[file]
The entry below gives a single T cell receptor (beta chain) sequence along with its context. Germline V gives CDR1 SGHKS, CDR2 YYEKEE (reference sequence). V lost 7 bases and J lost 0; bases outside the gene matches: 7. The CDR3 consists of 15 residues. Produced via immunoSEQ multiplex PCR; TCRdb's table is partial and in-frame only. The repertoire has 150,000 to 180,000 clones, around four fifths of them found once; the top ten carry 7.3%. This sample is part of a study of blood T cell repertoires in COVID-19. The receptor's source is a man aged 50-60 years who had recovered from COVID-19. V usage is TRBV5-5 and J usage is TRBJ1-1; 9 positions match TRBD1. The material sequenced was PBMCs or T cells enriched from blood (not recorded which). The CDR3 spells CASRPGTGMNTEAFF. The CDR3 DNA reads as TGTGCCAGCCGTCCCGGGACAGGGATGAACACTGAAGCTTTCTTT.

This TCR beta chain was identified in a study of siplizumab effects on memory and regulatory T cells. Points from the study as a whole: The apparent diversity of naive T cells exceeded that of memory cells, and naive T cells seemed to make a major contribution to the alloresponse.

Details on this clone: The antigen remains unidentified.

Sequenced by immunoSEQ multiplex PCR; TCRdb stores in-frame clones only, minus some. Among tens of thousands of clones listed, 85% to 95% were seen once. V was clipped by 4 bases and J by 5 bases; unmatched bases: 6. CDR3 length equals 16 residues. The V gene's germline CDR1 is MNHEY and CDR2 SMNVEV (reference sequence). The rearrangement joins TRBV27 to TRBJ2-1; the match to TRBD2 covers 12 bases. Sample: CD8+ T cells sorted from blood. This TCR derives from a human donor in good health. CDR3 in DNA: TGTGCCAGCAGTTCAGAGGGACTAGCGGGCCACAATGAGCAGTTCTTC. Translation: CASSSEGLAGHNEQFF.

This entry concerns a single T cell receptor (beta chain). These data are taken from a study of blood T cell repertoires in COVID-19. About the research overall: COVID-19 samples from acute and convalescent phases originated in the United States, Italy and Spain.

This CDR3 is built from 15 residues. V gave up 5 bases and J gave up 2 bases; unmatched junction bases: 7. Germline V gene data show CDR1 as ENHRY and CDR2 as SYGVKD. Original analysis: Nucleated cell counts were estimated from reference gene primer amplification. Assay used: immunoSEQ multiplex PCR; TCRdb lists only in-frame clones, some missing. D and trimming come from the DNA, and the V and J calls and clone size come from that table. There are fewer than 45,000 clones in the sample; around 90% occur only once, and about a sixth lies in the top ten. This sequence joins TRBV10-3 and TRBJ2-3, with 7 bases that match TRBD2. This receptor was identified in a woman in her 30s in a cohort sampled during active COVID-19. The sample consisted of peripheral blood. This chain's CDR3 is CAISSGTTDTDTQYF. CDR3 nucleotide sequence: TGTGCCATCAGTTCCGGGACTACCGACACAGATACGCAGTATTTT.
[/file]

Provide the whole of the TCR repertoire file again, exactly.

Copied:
The entry below gives a single T cell receptor (beta chain) sequence along with its context. Germline V gives CDR1 SGHKS, CDR2 YYEKEE (reference sequence). V lost 7 bases and J lost 0; bases outside the gene matches: 7. The CDR3 consists of 15 residues. Produced via immunoSEQ multiplex PCR; TCRdb's table is partial and in-frame only. The repertoire has 150,000 to 180,000 clones, around four fifths of them found once; the top ten carry 7.3%. This sample is part of a study of blood T cell repertoires in COVID-19. The receptor's source is a man aged 50-60 years who had recovered from COVID-19. V usage is TRBV5-5 and J usage is TRBJ1-1; 9 positions match TRBD1. The material sequenced was PBMCs or T cells enriched from blood (not recorded which). The CDR3 spells CASRPGTGMNTEAFF. The CDR3 DNA reads as TGTGCCAGCCGTCCCGGGACAGGGATGAACACTGAAGCTTTCTTT.

This TCR beta chain was identified in a study of siplizumab effects on memory and regulatory T cells. Points from the study as a whole: The apparent diversity of naive T cells exceeded that of memory cells, and naive T cells seemed to make a major contribution to the alloresponse.

Details on this clone: The antigen remains unidentified.

Sequenced by immunoSEQ multiplex PCR; TCRdb stores in-frame clones only, minus some. Among tens of thousands of clones listed, 85% to 95% were seen once. V was clipped by 4 bases and J by 5 bases; unmatched bases: 6. CDR3 length equals 16 residues. The V gene's germline CDR1 is MNHEY and CDR2 SMNVEV (reference sequence). The rearrangement joins TRBV27 to TRBJ2-1; the match to TRBD2 covers 12 bases. Sample: CD8+ T cells sorted from blood. This TCR derives from a human donor in good health. CDR3 in DNA: TGTGCCAGCAGTTCAGAGGGACTAGCGGGCCACAATGAGCAGTTCTTC. Translation: CASSSEGLAGHNEQFF.

This entry concerns a single T cell receptor (beta chain). These data are taken from a study of blood T cell repertoires in COVID-19. About the research overall: COVID-19 samples from acute and convalescent phases originated in the United States, Italy and Spain.

This CDR3 is built from 15 residues. V gave up 5 bases and J gave up 2 bases; unmatched junction bases: 7. Germline V gene data show CDR1 as ENHRY and CDR2 as SYGVKD. Original analysis: Nucleated cell counts were estimated from reference gene primer amplification. Assay used: immunoSEQ multiplex PCR; TCRdb lists only in-frame clones, some missing. D and trimming come from the DNA, and the V and J calls and clone size come from that table. There are fewer than 45,000 clones in the sample; around 90% occur only once, and about a sixth lies in the top ten. This sequence joins TRBV10-3 and TRBJ2-3, with 7 bases that match TRBD2. This receptor was identified in a woman in her 30s in a cohort sampled during active COVID-19. The sample consisted of peripheral blood. This chain's CDR3 is CAISSGTTDTDTQYF. CDR3 nucleotide sequence: TGTGCCATCAGTTCCGGGACTACCGACACAGATACGCAGTATTTT.